Car thieves in Prince George’s County, Maryland, have been targeting morning commuters who leave their cars running, but unattended, during the recent stretch of cold weather.
Police reports and a series of undercover surveillance by the News4 I-Team show a rash of recent car thefts and widespread risk among drivers who idle their cars in their driveways during the morning rush hour.
Prince George’s County Police reports show 244 car thefts between Jan. 1 and Jan. 29. Though a decrease from the same period in 2014, police said the large number of thefts shows criminals are capitalizing on the cold weather practice of “car warming.” A Prince George’s police official said multiple car thieves have been canvassing the county, some as early as 5 a.m., looking for unoccupied cars being warmed in driveways. County police use the phrase “puffers” to describe the cars, a reference to the puffs of tailpipe emissions easily seen from a distance by thieves.
Prince George’s County Police Cpl. Nicole Hubbard said the thieves operate efficiently and specifically target the coldest weather weeks to maximize their targets.
"This is their job,” Hubbard said. “They get up in the morning, just like you go to work."
A specialized Maryland police task force, the Washington-Area Vehicle Enforcement (WAVE) team, is conducting undercover sweeps to catch thieves attempting to target “puffers.” The unit has also been stopping – and in some cases issuing citations to – car owners who warm their automobiles without remaining inside of them. Maryland law prohibits "car warming," leaving a car unaccompanied while it runs. The task force includes Prince George’s County Police, Anne Arundel County Police, Maryland State Police and the Federal Bureau of Investigations.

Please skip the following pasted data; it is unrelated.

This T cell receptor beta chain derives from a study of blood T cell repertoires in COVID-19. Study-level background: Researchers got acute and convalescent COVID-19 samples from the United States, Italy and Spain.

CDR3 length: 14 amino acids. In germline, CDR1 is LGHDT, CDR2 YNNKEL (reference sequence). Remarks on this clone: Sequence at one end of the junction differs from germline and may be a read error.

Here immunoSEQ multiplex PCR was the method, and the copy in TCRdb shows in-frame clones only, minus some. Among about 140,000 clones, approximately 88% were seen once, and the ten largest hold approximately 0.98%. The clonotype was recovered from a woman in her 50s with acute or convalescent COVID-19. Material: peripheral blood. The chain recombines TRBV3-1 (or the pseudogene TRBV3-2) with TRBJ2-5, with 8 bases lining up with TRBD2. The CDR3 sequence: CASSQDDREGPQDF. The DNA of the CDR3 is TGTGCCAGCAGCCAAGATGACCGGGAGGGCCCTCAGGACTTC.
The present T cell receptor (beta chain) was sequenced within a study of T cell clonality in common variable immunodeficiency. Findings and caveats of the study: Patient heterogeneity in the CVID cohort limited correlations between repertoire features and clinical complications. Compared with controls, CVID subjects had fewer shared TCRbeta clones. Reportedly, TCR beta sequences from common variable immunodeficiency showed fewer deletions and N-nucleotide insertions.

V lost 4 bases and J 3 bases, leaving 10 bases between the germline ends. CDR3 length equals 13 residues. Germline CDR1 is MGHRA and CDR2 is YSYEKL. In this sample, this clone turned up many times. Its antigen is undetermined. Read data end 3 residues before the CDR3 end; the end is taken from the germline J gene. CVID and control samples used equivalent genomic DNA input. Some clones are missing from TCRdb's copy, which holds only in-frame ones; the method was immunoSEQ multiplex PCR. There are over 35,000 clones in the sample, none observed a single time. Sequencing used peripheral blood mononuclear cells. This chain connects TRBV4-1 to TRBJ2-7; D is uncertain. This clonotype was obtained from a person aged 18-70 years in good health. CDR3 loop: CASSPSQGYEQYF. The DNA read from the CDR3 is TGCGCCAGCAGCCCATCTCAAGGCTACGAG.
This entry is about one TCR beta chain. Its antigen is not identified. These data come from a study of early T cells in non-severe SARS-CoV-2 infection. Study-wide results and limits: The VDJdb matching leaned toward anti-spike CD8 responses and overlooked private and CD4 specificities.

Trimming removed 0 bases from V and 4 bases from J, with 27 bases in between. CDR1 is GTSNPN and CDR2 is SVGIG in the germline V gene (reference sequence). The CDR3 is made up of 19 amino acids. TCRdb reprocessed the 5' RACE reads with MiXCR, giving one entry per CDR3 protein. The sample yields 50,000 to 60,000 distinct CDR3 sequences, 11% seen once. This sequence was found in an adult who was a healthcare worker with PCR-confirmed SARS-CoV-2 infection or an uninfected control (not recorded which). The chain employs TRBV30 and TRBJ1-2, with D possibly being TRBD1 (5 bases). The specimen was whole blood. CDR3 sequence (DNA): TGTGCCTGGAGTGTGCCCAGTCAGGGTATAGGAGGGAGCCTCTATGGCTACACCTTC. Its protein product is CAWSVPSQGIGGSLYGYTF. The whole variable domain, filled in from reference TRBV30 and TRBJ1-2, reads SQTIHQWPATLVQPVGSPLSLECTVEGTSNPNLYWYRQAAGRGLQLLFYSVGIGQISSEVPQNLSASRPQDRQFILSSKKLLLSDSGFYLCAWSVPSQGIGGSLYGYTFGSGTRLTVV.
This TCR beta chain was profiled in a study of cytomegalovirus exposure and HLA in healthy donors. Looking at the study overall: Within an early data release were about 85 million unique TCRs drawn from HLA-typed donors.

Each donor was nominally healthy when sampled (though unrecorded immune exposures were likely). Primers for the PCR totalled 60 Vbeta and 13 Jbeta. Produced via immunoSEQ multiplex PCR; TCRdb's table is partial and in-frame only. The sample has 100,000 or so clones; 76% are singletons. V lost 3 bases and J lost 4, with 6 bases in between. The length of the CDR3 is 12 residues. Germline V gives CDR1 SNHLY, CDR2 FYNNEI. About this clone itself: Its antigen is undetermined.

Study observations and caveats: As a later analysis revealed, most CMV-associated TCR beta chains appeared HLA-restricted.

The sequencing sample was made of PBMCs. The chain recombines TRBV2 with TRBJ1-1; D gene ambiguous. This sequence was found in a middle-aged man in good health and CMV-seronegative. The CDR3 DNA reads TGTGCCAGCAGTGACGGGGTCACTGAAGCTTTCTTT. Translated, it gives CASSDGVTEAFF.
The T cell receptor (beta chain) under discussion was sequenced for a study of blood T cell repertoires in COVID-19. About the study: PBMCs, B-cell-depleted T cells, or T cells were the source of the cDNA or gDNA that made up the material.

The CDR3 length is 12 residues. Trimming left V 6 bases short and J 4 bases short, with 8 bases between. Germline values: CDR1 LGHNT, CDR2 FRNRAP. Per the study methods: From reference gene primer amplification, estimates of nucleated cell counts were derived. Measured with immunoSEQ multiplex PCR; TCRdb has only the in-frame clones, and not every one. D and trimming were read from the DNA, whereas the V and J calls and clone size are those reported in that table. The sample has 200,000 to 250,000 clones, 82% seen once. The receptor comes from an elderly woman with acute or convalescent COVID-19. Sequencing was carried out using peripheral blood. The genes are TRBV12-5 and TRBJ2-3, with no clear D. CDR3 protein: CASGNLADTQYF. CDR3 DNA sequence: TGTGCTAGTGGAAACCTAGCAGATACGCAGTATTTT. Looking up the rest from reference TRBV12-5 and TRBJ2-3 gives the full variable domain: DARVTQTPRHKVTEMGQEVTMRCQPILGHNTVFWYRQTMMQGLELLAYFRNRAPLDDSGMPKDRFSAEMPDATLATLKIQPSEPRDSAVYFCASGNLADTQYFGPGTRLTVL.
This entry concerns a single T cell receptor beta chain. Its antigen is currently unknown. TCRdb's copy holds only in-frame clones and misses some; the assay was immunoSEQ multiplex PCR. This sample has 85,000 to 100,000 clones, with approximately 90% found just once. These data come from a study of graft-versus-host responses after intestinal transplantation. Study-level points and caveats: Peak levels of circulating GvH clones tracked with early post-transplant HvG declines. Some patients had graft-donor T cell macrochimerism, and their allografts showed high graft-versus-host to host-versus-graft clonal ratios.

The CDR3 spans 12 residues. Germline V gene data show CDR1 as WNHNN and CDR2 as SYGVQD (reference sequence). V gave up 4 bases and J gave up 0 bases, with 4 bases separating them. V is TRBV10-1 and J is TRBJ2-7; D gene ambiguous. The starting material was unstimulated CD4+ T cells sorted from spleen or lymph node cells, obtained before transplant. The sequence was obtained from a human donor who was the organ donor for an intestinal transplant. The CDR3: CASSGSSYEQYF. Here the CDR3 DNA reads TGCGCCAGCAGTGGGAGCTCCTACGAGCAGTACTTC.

I-Team cameras found dozens of “puffer” cars in a pair of surveillance efforts in Prince George’s County in January. In one instance, a driver left her car unattended and warming for more than 20 minutes before police asked her to come out of her home and remove the car keys from the ignition.
Police issued a warning to a driver who’d used an “auto start” device to warm her car while she was in her home showering.
“I have leather seats, so the seats are super cold,” that woman told the I-Team. “Right now I have on two layers and I can still feel (the cold)."
The I-Team also captured images of suspected car thieves targeting patrons at local gas stations. WAVE team officers stopped and arrested a pair of suspected thieves who’d circled gas stations near Central Avenue in Capitol Heights. I-Team cameras captured images of the arrest, in which police reported finding a loaded handgun and a large amount of marijuana. In multiple recent cases, gas station security cameras showed thieves quickly pouncing, stealing cars in which drivers left the engines running while standing away from the vehicle.
Hubbard said the thieves who target “puffers” have often been linked to other crime rings, using the proceeds derived from the stolen cars to fund other criminal activities.